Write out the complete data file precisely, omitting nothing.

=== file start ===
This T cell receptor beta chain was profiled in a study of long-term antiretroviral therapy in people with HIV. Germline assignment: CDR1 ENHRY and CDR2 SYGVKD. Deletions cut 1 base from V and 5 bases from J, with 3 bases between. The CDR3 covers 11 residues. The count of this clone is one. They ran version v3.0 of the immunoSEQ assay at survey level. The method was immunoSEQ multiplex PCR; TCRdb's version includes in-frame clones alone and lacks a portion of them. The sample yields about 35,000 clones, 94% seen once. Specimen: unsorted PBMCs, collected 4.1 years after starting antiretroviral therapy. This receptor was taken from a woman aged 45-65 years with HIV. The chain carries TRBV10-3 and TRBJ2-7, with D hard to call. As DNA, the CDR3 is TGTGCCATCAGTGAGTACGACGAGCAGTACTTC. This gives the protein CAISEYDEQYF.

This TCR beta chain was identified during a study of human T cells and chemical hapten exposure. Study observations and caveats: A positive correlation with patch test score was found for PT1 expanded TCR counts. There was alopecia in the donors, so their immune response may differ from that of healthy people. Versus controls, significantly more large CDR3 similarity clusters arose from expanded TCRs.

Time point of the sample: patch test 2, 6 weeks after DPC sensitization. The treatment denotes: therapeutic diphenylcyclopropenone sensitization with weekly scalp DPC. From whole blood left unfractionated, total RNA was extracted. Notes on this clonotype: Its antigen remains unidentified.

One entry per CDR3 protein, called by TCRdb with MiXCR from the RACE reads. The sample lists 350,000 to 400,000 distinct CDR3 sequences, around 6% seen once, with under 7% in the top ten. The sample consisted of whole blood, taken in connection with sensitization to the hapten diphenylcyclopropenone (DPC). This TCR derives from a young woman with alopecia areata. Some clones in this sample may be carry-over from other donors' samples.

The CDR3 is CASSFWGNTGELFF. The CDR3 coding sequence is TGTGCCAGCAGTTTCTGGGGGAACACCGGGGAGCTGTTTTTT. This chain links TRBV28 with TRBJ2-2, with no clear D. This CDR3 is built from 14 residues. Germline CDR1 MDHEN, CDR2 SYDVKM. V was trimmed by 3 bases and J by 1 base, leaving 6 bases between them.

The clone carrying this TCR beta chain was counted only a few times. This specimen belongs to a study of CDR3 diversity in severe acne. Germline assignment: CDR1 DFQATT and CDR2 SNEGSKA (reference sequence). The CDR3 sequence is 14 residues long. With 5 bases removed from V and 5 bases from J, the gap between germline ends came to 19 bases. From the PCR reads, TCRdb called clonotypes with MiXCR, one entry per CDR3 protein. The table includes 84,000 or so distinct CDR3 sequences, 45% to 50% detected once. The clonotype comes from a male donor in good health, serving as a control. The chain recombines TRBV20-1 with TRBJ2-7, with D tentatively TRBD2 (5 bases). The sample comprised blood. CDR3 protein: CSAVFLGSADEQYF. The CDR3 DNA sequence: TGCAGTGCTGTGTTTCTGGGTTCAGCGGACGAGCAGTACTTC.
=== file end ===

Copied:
This T cell receptor beta chain was profiled in a study of long-term antiretroviral therapy in people with HIV. Germline assignment: CDR1 ENHRY and CDR2 SYGVKD. Deletions cut 1 base from V and 5 bases from J, with 3 bases between. The CDR3 covers 11 residues. The count of this clone is one. They ran version v3.0 of the immunoSEQ assay at survey level. The method was immunoSEQ multiplex PCR; TCRdb's version includes in-frame clones alone and lacks a portion of them. The sample yields about 35,000 clones, 94% seen once. Specimen: unsorted PBMCs, collected 4.1 years after starting antiretroviral therapy. This receptor was taken from a woman aged 45-65 years with HIV. The chain carries TRBV10-3 and TRBJ2-7, with D hard to call. As DNA, the CDR3 is TGTGCCATCAGTGAGTACGACGAGCAGTACTTC. This gives the protein CAISEYDEQYF.

This TCR beta chain was identified during a study of human T cells and chemical hapten exposure. Study observations and caveats: A positive correlation with patch test score was found for PT1 expanded TCR counts. There was alopecia in the donors, so their immune response may differ from that of healthy people. Versus controls, significantly more large CDR3 similarity clusters arose from expanded TCRs.

Time point of the sample: patch test 2, 6 weeks after DPC sensitization. The treatment denotes: therapeutic diphenylcyclopropenone sensitization with weekly scalp DPC. From whole blood left unfractionated, total RNA was extracted. Notes on this clonotype: Its antigen remains unidentified.

One entry per CDR3 protein, called by TCRdb with MiXCR from the RACE reads. The sample lists 350,000 to 400,000 distinct CDR3 sequences, around 6% seen once, with under 7% in the top ten. The sample consisted of whole blood, taken in connection with sensitization to the hapten diphenylcyclopropenone (DPC). This TCR derives from a young woman with alopecia areata. Some clones in this sample may be carry-over from other donors' samples.

The CDR3 is CASSFWGNTGELFF. The CDR3 coding sequence is TGTGCCAGCAGTTTCTGGGGGAACACCGGGGAGCTGTTTTTT. This chain links TRBV28 with TRBJ2-2, with no clear D. This CDR3 is built from 14 residues. Germline CDR1 MDHEN, CDR2 SYDVKM. V was trimmed by 3 bases and J by 1 base, leaving 6 bases between them.

The clone carrying this TCR beta chain was counted only a few times. This specimen belongs to a study of CDR3 diversity in severe acne. Germline assignment: CDR1 DFQATT and CDR2 SNEGSKA (reference sequence). The CDR3 sequence is 14 residues long. With 5 bases removed from V and 5 bases from J, the gap between germline ends came to 19 bases. From the PCR reads, TCRdb called clonotypes with MiXCR, one entry per CDR3 protein. The table includes 84,000 or so distinct CDR3 sequences, 45% to 50% detected once. The clonotype comes from a male donor in good health, serving as a control. The chain recombines TRBV20-1 with TRBJ2-7, with D tentatively TRBD2 (5 bases). The sample comprised blood. CDR3 protein: CSAVFLGSADEQYF. The CDR3 DNA sequence: TGCAGTGCTGTGTTTCTGGGTTCAGCGGACGAGCAGTACTTC.